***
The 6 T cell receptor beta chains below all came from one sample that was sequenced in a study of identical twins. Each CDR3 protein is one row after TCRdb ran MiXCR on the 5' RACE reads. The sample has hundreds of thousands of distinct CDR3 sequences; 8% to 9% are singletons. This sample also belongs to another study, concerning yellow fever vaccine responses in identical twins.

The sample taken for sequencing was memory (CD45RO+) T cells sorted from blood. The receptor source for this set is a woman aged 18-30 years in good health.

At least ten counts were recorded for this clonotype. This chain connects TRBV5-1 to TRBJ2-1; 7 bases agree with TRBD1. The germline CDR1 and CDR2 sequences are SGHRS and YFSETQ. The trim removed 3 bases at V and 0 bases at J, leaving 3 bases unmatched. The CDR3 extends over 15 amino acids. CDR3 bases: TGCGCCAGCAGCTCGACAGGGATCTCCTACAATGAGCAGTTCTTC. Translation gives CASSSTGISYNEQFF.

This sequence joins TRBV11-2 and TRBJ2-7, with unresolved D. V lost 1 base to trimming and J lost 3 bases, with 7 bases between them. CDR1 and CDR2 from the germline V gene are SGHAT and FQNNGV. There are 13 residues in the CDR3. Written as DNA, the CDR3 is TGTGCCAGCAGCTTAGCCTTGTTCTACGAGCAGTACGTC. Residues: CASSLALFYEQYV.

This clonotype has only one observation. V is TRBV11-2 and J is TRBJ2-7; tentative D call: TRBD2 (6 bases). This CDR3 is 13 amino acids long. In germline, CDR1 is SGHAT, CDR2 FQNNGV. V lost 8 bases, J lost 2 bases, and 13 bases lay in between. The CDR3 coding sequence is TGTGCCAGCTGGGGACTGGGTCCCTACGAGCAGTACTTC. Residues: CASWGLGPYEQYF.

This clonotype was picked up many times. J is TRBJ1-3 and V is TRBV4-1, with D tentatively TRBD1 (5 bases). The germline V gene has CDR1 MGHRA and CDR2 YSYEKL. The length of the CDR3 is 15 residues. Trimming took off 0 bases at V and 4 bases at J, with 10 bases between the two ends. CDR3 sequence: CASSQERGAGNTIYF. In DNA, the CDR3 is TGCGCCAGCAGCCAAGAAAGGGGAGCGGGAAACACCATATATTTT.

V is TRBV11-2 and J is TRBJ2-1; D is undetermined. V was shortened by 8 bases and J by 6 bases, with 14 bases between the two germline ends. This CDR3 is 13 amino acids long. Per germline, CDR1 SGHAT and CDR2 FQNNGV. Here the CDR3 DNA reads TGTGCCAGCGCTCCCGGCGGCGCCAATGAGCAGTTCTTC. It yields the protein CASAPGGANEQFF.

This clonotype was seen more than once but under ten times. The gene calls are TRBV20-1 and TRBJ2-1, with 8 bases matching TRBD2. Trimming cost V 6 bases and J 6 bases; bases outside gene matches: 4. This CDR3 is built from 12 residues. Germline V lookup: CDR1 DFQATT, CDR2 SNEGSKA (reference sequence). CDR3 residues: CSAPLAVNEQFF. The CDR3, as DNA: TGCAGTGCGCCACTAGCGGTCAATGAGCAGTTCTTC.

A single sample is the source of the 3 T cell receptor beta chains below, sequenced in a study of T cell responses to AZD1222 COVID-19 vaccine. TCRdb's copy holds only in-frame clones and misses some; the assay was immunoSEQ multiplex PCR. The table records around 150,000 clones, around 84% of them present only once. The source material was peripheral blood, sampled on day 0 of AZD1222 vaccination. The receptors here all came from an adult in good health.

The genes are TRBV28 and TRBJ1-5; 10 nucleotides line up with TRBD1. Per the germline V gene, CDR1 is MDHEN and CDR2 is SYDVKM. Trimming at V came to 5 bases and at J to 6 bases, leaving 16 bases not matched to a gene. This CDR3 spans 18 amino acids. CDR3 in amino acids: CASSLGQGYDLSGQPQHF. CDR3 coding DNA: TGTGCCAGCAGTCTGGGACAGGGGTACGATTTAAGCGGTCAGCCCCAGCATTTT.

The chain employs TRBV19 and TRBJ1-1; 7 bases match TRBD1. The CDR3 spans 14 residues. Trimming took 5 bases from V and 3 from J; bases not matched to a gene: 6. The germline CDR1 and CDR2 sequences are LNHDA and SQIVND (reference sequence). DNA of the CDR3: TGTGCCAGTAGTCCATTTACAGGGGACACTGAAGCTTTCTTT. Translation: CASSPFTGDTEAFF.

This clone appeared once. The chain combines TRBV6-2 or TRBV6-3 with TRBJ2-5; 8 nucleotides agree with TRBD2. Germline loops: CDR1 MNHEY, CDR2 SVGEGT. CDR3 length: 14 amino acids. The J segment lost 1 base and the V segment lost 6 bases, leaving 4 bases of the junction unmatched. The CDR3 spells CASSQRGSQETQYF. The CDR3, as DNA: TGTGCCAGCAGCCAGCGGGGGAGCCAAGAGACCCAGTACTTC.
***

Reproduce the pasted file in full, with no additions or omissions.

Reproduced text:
The 6 T cell receptor beta chains below all came from one sample that was sequenced in a study of identical twins. Each CDR3 protein is one row after TCRdb ran MiXCR on the 5' RACE reads. The sample has hundreds of thousands of distinct CDR3 sequences; 8% to 9% are singletons. This sample also belongs to another study, concerning yellow fever vaccine responses in identical twins.

The sample taken for sequencing was memory (CD45RO+) T cells sorted from blood. The receptor source for this set is a woman aged 18-30 years in good health.

At least ten counts were recorded for this clonotype. This chain connects TRBV5-1 to TRBJ2-1; 7 bases agree with TRBD1. The germline CDR1 and CDR2 sequences are SGHRS and YFSETQ. The trim removed 3 bases at V and 0 bases at J, leaving 3 bases unmatched. The CDR3 extends over 15 amino acids. CDR3 bases: TGCGCCAGCAGCTCGACAGGGATCTCCTACAATGAGCAGTTCTTC. Translation gives CASSSTGISYNEQFF.

This sequence joins TRBV11-2 and TRBJ2-7, with unresolved D. V lost 1 base to trimming and J lost 3 bases, with 7 bases between them. CDR1 and CDR2 from the germline V gene are SGHAT and FQNNGV. There are 13 residues in the CDR3. Written as DNA, the CDR3 is TGTGCCAGCAGCTTAGCCTTGTTCTACGAGCAGTACGTC. Residues: CASSLALFYEQYV.

This clonotype has only one observation. V is TRBV11-2 and J is TRBJ2-7; tentative D call: TRBD2 (6 bases). This CDR3 is 13 amino acids long. In germline, CDR1 is SGHAT, CDR2 FQNNGV. V lost 8 bases, J lost 2 bases, and 13 bases lay in between. The CDR3 coding sequence is TGTGCCAGCTGGGGACTGGGTCCCTACGAGCAGTACTTC. Residues: CASWGLGPYEQYF.

This clonotype was picked up many times. J is TRBJ1-3 and V is TRBV4-1, with D tentatively TRBD1 (5 bases). The germline V gene has CDR1 MGHRA and CDR2 YSYEKL. The length of the CDR3 is 15 residues. Trimming took off 0 bases at V and 4 bases at J, with 10 bases between the two ends. CDR3 sequence: CASSQERGAGNTIYF. In DNA, the CDR3 is TGCGCCAGCAGCCAAGAAAGGGGAGCGGGAAACACCATATATTTT.

V is TRBV11-2 and J is TRBJ2-1; D is undetermined. V was shortened by 8 bases and J by 6 bases, with 14 bases between the two germline ends. This CDR3 is 13 amino acids long. Per germline, CDR1 SGHAT and CDR2 FQNNGV. Here the CDR3 DNA reads TGTGCCAGCGCTCCCGGCGGCGCCAATGAGCAGTTCTTC. It yields the protein CASAPGGANEQFF.

This clonotype was seen more than once but under ten times. The gene calls are TRBV20-1 and TRBJ2-1, with 8 bases matching TRBD2. Trimming cost V 6 bases and J 6 bases; bases outside gene matches: 4. This CDR3 is built from 12 residues. Germline V lookup: CDR1 DFQATT, CDR2 SNEGSKA (reference sequence). CDR3 residues: CSAPLAVNEQFF. The CDR3, as DNA: TGCAGTGCGCCACTAGCGGTCAATGAGCAGTTCTTC.

A single sample is the source of the 3 T cell receptor beta chains below, sequenced in a study of T cell responses to AZD1222 COVID-19 vaccine. TCRdb's copy holds only in-frame clones and misses some; the assay was immunoSEQ multiplex PCR. The table records around 150,000 clones, around 84% of them present only once. The source material was peripheral blood, sampled on day 0 of AZD1222 vaccination. The receptors here all came from an adult in good health.

The genes are TRBV28 and TRBJ1-5; 10 nucleotides line up with TRBD1. Per the germline V gene, CDR1 is MDHEN and CDR2 is SYDVKM. Trimming at V came to 5 bases and at J to 6 bases, leaving 16 bases not matched to a gene. This CDR3 spans 18 amino acids. CDR3 in amino acids: CASSLGQGYDLSGQPQHF. CDR3 coding DNA: TGTGCCAGCAGTCTGGGACAGGGGTACGATTTAAGCGGTCAGCCCCAGCATTTT.

The chain employs TRBV19 and TRBJ1-1; 7 bases match TRBD1. The CDR3 spans 14 residues. Trimming took 5 bases from V and 3 from J; bases not matched to a gene: 6. The germline CDR1 and CDR2 sequences are LNHDA and SQIVND (reference sequence). DNA of the CDR3: TGTGCCAGTAGTCCATTTACAGGGGACACTGAAGCTTTCTTT. Translation: CASSPFTGDTEAFF.

This clone appeared once. The chain combines TRBV6-2 or TRBV6-3 with TRBJ2-5; 8 nucleotides agree with TRBD2. Germline loops: CDR1 MNHEY, CDR2 SVGEGT. CDR3 length: 14 amino acids. The J segment lost 1 base and the V segment lost 6 bases, leaving 4 bases of the junction unmatched. The CDR3 spells CASSQRGSQETQYF. The CDR3, as DNA: TGTGCCAGCAGCCAGCGGGGGAGCCAAGAGACCCAGTACTTC.